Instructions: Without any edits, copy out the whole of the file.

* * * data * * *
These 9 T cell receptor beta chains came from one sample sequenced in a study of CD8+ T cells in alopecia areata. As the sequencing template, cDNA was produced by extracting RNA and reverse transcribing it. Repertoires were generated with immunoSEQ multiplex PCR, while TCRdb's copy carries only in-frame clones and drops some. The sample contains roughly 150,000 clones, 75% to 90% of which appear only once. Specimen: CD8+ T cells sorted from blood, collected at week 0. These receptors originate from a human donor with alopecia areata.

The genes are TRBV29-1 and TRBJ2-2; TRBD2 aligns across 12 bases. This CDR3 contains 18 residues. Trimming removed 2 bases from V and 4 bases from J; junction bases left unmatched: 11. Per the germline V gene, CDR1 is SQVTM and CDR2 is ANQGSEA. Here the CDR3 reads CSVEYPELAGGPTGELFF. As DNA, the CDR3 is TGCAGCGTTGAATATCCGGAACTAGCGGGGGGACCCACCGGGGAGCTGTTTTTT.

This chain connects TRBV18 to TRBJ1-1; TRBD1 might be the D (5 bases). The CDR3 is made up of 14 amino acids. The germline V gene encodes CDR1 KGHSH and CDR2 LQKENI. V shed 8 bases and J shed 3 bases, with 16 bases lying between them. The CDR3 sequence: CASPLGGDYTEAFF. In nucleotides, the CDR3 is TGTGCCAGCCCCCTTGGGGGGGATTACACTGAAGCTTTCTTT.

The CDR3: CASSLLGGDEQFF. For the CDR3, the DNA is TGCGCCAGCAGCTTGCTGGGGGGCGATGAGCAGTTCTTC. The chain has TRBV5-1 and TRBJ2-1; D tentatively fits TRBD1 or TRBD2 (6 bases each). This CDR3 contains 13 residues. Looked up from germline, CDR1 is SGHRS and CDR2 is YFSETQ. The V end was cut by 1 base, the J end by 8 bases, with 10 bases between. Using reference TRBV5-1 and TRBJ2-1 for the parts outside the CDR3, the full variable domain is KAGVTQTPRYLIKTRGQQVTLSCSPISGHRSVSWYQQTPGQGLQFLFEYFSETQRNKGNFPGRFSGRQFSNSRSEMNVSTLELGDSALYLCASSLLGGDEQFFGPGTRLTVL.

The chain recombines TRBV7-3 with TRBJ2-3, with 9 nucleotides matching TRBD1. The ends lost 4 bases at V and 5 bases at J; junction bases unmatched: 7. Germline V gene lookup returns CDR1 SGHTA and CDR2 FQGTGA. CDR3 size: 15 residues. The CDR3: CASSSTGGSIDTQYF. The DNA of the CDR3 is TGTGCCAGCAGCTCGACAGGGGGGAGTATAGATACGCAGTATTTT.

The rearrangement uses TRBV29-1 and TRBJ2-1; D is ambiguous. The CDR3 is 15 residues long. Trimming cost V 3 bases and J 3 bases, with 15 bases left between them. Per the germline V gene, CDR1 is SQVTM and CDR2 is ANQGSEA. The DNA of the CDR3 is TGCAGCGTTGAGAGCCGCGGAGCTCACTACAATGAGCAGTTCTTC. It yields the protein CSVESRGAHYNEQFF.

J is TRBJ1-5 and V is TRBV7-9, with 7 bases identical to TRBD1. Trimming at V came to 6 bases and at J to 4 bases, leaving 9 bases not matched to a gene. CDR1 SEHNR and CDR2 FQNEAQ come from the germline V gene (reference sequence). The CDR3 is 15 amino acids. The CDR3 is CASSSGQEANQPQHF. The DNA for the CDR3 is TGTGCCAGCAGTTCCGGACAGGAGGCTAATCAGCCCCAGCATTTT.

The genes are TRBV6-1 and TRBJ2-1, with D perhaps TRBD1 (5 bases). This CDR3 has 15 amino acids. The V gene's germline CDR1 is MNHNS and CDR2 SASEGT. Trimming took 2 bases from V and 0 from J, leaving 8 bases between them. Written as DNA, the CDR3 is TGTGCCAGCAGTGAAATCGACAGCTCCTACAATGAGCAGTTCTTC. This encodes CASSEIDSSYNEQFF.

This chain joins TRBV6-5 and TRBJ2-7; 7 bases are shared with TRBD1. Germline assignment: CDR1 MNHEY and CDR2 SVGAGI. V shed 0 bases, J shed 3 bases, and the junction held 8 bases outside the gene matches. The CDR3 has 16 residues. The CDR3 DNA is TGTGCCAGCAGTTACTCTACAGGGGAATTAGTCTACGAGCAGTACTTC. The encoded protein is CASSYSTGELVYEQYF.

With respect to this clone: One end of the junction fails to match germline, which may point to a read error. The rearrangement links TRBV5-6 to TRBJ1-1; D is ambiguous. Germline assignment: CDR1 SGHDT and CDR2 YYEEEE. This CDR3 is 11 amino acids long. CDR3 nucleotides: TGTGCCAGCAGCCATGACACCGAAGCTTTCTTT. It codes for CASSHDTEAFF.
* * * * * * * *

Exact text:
These 9 T cell receptor beta chains came from one sample sequenced in a study of CD8+ T cells in alopecia areata. As the sequencing template, cDNA was produced by extracting RNA and reverse transcribing it. Repertoires were generated with immunoSEQ multiplex PCR, while TCRdb's copy carries only in-frame clones and drops some. The sample contains roughly 150,000 clones, 75% to 90% of which appear only once. Specimen: CD8+ T cells sorted from blood, collected at week 0. These receptors originate from a human donor with alopecia areata.

The genes are TRBV29-1 and TRBJ2-2; TRBD2 aligns across 12 bases. This CDR3 contains 18 residues. Trimming removed 2 bases from V and 4 bases from J; junction bases left unmatched: 11. Per the germline V gene, CDR1 is SQVTM and CDR2 is ANQGSEA. Here the CDR3 reads CSVEYPELAGGPTGELFF. As DNA, the CDR3 is TGCAGCGTTGAATATCCGGAACTAGCGGGGGGACCCACCGGGGAGCTGTTTTTT.

This chain connects TRBV18 to TRBJ1-1; TRBD1 might be the D (5 bases). The CDR3 is made up of 14 amino acids. The germline V gene encodes CDR1 KGHSH and CDR2 LQKENI. V shed 8 bases and J shed 3 bases, with 16 bases lying between them. The CDR3 sequence: CASPLGGDYTEAFF. In nucleotides, the CDR3 is TGTGCCAGCCCCCTTGGGGGGGATTACACTGAAGCTTTCTTT.

The CDR3: CASSLLGGDEQFF. For the CDR3, the DNA is TGCGCCAGCAGCTTGCTGGGGGGCGATGAGCAGTTCTTC. The chain has TRBV5-1 and TRBJ2-1; D tentatively fits TRBD1 or TRBD2 (6 bases each). This CDR3 contains 13 residues. Looked up from germline, CDR1 is SGHRS and CDR2 is YFSETQ. The V end was cut by 1 base, the J end by 8 bases, with 10 bases between. Using reference TRBV5-1 and TRBJ2-1 for the parts outside the CDR3, the full variable domain is KAGVTQTPRYLIKTRGQQVTLSCSPISGHRSVSWYQQTPGQGLQFLFEYFSETQRNKGNFPGRFSGRQFSNSRSEMNVSTLELGDSALYLCASSLLGGDEQFFGPGTRLTVL.

The chain recombines TRBV7-3 with TRBJ2-3, with 9 nucleotides matching TRBD1. The ends lost 4 bases at V and 5 bases at J; junction bases unmatched: 7. Germline V gene lookup returns CDR1 SGHTA and CDR2 FQGTGA. CDR3 size: 15 residues. The CDR3: CASSSTGGSIDTQYF. The DNA of the CDR3 is TGTGCCAGCAGCTCGACAGGGGGGAGTATAGATACGCAGTATTTT.

The rearrangement uses TRBV29-1 and TRBJ2-1; D is ambiguous. The CDR3 is 15 residues long. Trimming cost V 3 bases and J 3 bases, with 15 bases left between them. Per the germline V gene, CDR1 is SQVTM and CDR2 is ANQGSEA. The DNA of the CDR3 is TGCAGCGTTGAGAGCCGCGGAGCTCACTACAATGAGCAGTTCTTC. It yields the protein CSVESRGAHYNEQFF.

J is TRBJ1-5 and V is TRBV7-9, with 7 bases identical to TRBD1. Trimming at V came to 6 bases and at J to 4 bases, leaving 9 bases not matched to a gene. CDR1 SEHNR and CDR2 FQNEAQ come from the germline V gene (reference sequence). The CDR3 is 15 amino acids. The CDR3 is CASSSGQEANQPQHF. The DNA for the CDR3 is TGTGCCAGCAGTTCCGGACAGGAGGCTAATCAGCCCCAGCATTTT.

The genes are TRBV6-1 and TRBJ2-1, with D perhaps TRBD1 (5 bases). This CDR3 has 15 amino acids. The V gene's germline CDR1 is MNHNS and CDR2 SASEGT. Trimming took 2 bases from V and 0 from J, leaving 8 bases between them. Written as DNA, the CDR3 is TGTGCCAGCAGTGAAATCGACAGCTCCTACAATGAGCAGTTCTTC. This encodes CASSEIDSSYNEQFF.

This chain joins TRBV6-5 and TRBJ2-7; 7 bases are shared with TRBD1. Germline assignment: CDR1 MNHEY and CDR2 SVGAGI. V shed 0 bases, J shed 3 bases, and the junction held 8 bases outside the gene matches. The CDR3 has 16 residues. The CDR3 DNA is TGTGCCAGCAGTTACTCTACAGGGGAATTAGTCTACGAGCAGTACTTC. The encoded protein is CASSYSTGELVYEQYF.

With respect to this clone: One end of the junction fails to match germline, which may point to a read error. The rearrangement links TRBV5-6 to TRBJ1-1; D is ambiguous. Germline assignment: CDR1 SGHDT and CDR2 YYEEEE. This CDR3 is 11 amino acids long. CDR3 nucleotides: TGTGCCAGCAGCCATGACACCGAAGCTTTCTTT. It codes for CASSHDTEAFF.